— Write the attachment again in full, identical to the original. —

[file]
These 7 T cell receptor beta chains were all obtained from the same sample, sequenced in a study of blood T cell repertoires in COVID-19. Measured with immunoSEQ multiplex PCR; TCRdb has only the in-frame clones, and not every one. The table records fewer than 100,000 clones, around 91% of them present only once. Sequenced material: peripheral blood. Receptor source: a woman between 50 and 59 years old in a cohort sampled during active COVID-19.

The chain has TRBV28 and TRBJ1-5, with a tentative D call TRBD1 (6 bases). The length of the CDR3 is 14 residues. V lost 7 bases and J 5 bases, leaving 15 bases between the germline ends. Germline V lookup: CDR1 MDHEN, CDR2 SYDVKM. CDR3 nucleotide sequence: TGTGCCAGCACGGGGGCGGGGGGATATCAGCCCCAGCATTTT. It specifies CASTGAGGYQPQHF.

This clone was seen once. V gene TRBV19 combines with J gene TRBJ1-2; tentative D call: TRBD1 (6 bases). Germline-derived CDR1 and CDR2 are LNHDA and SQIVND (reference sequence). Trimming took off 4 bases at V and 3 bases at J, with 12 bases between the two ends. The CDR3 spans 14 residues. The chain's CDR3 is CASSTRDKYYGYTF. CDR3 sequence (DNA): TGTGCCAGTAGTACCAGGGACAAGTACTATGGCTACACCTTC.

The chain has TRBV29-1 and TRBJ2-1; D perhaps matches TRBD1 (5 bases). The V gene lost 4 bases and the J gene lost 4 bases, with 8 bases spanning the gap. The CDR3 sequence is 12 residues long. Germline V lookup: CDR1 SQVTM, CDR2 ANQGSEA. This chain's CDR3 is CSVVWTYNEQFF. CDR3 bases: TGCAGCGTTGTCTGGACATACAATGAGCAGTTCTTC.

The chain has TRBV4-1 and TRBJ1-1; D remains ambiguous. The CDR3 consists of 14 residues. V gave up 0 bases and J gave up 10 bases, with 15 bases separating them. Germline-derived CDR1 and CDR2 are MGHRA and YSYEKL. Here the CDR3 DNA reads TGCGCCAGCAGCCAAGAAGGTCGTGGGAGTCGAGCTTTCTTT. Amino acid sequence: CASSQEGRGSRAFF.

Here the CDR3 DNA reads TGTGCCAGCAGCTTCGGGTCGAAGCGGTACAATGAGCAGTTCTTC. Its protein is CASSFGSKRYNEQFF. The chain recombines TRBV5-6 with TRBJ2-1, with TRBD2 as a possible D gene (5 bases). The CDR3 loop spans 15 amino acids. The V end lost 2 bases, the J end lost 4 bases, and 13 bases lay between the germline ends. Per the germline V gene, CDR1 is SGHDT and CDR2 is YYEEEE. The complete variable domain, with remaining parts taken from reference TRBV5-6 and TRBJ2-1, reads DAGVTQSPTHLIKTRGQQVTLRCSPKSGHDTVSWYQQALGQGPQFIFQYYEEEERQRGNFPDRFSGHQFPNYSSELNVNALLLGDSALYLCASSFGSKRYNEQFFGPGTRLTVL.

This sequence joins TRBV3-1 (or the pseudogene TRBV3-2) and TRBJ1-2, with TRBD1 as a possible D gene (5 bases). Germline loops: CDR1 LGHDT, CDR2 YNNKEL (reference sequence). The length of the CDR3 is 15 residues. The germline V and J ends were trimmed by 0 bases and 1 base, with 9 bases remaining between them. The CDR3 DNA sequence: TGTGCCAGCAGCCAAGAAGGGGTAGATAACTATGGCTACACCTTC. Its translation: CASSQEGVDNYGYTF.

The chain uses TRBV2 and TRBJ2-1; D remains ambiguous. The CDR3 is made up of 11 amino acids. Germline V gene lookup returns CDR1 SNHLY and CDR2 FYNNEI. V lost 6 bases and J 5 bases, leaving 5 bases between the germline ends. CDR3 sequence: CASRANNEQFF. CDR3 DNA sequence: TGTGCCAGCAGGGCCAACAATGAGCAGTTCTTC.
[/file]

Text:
These 7 T cell receptor beta chains were all obtained from the same sample, sequenced in a study of blood T cell repertoires in COVID-19. Measured with immunoSEQ multiplex PCR; TCRdb has only the in-frame clones, and not every one. The table records fewer than 100,000 clones, around 91% of them present only once. Sequenced material: peripheral blood. Receptor source: a woman between 50 and 59 years old in a cohort sampled during active COVID-19.

The chain has TRBV28 and TRBJ1-5, with a tentative D call TRBD1 (6 bases). The length of the CDR3 is 14 residues. V lost 7 bases and J 5 bases, leaving 15 bases between the germline ends. Germline V lookup: CDR1 MDHEN, CDR2 SYDVKM. CDR3 nucleotide sequence: TGTGCCAGCACGGGGGCGGGGGGATATCAGCCCCAGCATTTT. It specifies CASTGAGGYQPQHF.

This clone was seen once. V gene TRBV19 combines with J gene TRBJ1-2; tentative D call: TRBD1 (6 bases). Germline-derived CDR1 and CDR2 are LNHDA and SQIVND (reference sequence). Trimming took off 4 bases at V and 3 bases at J, with 12 bases between the two ends. The CDR3 spans 14 residues. The chain's CDR3 is CASSTRDKYYGYTF. CDR3 sequence (DNA): TGTGCCAGTAGTACCAGGGACAAGTACTATGGCTACACCTTC.

The chain has TRBV29-1 and TRBJ2-1; D perhaps matches TRBD1 (5 bases). The V gene lost 4 bases and the J gene lost 4 bases, with 8 bases spanning the gap. The CDR3 sequence is 12 residues long. Germline V lookup: CDR1 SQVTM, CDR2 ANQGSEA. This chain's CDR3 is CSVVWTYNEQFF. CDR3 bases: TGCAGCGTTGTCTGGACATACAATGAGCAGTTCTTC.

The chain has TRBV4-1 and TRBJ1-1; D remains ambiguous. The CDR3 consists of 14 residues. V gave up 0 bases and J gave up 10 bases, with 15 bases separating them. Germline-derived CDR1 and CDR2 are MGHRA and YSYEKL. Here the CDR3 DNA reads TGCGCCAGCAGCCAAGAAGGTCGTGGGAGTCGAGCTTTCTTT. Amino acid sequence: CASSQEGRGSRAFF.

Here the CDR3 DNA reads TGTGCCAGCAGCTTCGGGTCGAAGCGGTACAATGAGCAGTTCTTC. Its protein is CASSFGSKRYNEQFF. The chain recombines TRBV5-6 with TRBJ2-1, with TRBD2 as a possible D gene (5 bases). The CDR3 loop spans 15 amino acids. The V end lost 2 bases, the J end lost 4 bases, and 13 bases lay between the germline ends. Per the germline V gene, CDR1 is SGHDT and CDR2 is YYEEEE. The complete variable domain, with remaining parts taken from reference TRBV5-6 and TRBJ2-1, reads DAGVTQSPTHLIKTRGQQVTLRCSPKSGHDTVSWYQQALGQGPQFIFQYYEEEERQRGNFPDRFSGHQFPNYSSELNVNALLLGDSALYLCASSFGSKRYNEQFFGPGTRLTVL.

This sequence joins TRBV3-1 (or the pseudogene TRBV3-2) and TRBJ1-2, with TRBD1 as a possible D gene (5 bases). Germline loops: CDR1 LGHDT, CDR2 YNNKEL (reference sequence). The length of the CDR3 is 15 residues. The germline V and J ends were trimmed by 0 bases and 1 base, with 9 bases remaining between them. The CDR3 DNA sequence: TGTGCCAGCAGCCAAGAAGGGGTAGATAACTATGGCTACACCTTC. Its translation: CASSQEGVDNYGYTF.

The chain uses TRBV2 and TRBJ2-1; D remains ambiguous. The CDR3 is made up of 11 amino acids. Germline V gene lookup returns CDR1 SNHLY and CDR2 FYNNEI. V lost 6 bases and J 5 bases, leaving 5 bases between the germline ends. CDR3 sequence: CASRANNEQFF. CDR3 DNA sequence: TGTGCCAGCAGGGCCAACAATGAGCAGTTCTTC.